Possibly, students would not have to make a special journey to Nazca in order to take a course in surveying, it may have been on an educational route. A doctorate in the ancient world may have entailed a complete circumnavigation of the globe by land and by sea, whereby the student would learn and apply the techniques of navigation, astronomy and surveying at all conceivable latitudes. ... Something along these lines may explain the sheer number of lines where the land has only ever supported a relatively low level of population; the bulk of the people would be there temporarily, as students, strictly for reasons of geography.6


  1. W.R. Corliss (comp.), Archeological Anomalies: Graphic artifacts I – coins, calendars, geoforms, maps, quipus, Glen Arm, MD: Sourcebook Project, 2005, pp. 23-32; Erich Von Däniken, Arrival of the Gods: Revealing the alien landing sites of Nazca, Shaftesbury, Dorset: Element, 2000, www.daniken.com.
  2. www.nazcamystery.com/nazca_symbol_ape.htm.
  3. Ibid.
  4. http://img81.imageshack.us/i/tara6jy3.jpg.
  5. Heraldo Fuenets, Walking the line, www.viewzone.com/nazcatheories.html; www-hs.yamagata-u.ac.jp/en/institute/nasca/.
  6. http://en.wikipedia.org/wiki/Nazca_Lines.
  7. Ibid.
  8. Arrival of the Gods, p. 11, www.legendarytimes.com.
  9. Ibid., p. 14.
  10. Ibid., p. 10.
  11. A. Dukszto & J.M. Helfer, The Essential Guide: Secrets and Mysteries, the Nasca Lines, Lima: Ediciones del Hipocampoc S.A.C., 2001, p. 6.
  12. Walking the line; Arrival of the Gods, pp. 128-34; Nazca lines theories, http://old.world-mysteries.com/mpl_1_2.htm.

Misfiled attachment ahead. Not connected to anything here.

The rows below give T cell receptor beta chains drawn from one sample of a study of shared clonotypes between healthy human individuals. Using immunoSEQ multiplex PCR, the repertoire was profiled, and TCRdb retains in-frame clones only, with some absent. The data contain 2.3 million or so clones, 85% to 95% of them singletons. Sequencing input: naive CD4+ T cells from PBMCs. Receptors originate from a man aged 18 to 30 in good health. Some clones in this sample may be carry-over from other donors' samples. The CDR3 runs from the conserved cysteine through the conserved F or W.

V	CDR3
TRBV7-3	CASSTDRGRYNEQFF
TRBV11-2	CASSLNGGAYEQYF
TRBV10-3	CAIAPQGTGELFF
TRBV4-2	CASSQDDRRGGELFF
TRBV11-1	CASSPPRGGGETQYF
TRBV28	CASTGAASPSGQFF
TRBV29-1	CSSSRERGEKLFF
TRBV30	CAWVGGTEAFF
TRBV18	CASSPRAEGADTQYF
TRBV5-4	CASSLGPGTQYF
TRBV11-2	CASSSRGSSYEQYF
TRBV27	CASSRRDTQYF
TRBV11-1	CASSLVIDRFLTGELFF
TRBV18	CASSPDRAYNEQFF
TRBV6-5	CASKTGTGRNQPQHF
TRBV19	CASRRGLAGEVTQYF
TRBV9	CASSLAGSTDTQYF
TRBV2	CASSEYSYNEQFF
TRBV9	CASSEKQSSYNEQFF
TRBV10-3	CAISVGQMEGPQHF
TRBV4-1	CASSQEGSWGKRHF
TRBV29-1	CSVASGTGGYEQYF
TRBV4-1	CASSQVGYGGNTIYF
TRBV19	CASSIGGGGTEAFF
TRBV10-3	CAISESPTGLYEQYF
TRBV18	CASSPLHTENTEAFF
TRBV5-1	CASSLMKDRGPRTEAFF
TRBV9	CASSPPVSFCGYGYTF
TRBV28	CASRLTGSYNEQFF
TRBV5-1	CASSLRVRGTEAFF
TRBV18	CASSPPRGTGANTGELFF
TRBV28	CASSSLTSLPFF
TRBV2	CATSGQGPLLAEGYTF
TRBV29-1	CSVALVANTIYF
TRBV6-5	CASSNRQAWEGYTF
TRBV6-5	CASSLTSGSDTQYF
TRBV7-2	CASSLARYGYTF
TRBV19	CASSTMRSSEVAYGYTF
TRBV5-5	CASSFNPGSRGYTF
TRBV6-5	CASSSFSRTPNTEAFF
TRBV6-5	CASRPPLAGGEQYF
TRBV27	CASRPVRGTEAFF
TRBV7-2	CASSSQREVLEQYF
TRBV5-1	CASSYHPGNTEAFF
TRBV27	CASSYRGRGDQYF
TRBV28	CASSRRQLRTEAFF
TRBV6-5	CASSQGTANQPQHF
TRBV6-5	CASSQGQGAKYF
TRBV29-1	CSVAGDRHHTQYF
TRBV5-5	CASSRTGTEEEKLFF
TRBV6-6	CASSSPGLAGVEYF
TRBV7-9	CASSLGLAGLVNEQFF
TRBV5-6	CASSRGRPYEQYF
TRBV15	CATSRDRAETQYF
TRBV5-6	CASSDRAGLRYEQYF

1. Katherine Reece, Grounding the Nasca balloon, www.hallofmaat.com/modules.php?name=Articles&file=article&sid=96; W.R. Corliss (comp.), Archeological Anomalies: Small artifacts – bone, stone, metal artifacts, prints, high-technology, Glen Arm, MD: Sourcebook Project, 2003, p. 287.
  2. Arrival of the Gods, pp. 102-3.
  3. Ibid.
  4. Joe Nickell, ‘The Nazca Lines revisited: creation of a full-sized duplicate’, The Skeptical Inquirer, 1983, www.onagocag.com/nazca.html.
  5. Arrival of the Gods, p. 43, www.legendarytimes.com.


  1. Michael E. Moseley, The Incas and their Ancestors: The archaeology of Peru, London: Thames & Hudson, 2001, p. 201.
  2. The Essential Guide: Secrets and Mysteries, the Nasca Lines, p. 14.
  3. Ibid., p. 21.


  1. Linda Geddes, Peruvians walked their prayers into the earth, 2009, www.newscientist.com/article/mg20126924.200-peruvians-walked-their-prayers-into-the-earth.html.
  2. Rachel Baar, The mystery of the Nazca Lines, www.dreamscape.com/morgana/nazca.htm; Don Proulx, The Nasca Lines Project (1996-2000), www-unix.oit.umass.edu/~proulx/Nasca_Lines_Project.html.
  3. Johan Reinhard, The Nazca Lines: A new perspective on their origin and meaning, Lima: Editorial Los Pinos, 2nd ed., 1986, pp. 42-54.
  4. Graham Hancock & Santha Faiia, Heaven’s Mirror: Quest for the lost civilization, London: Michael Joseph, 1998, pp. 262-7.
  5. Corliss, Archeological Anomalies: Small artifacts, p. 27.
  6. John Neal, All Done With Mirrors: An exploration of measure, proportion, ratio and number, The Secret Academy, 2000, p. 199.

Lost Civilizations of the Andes: Part 2

Lost Civilizations of the Andes: Contents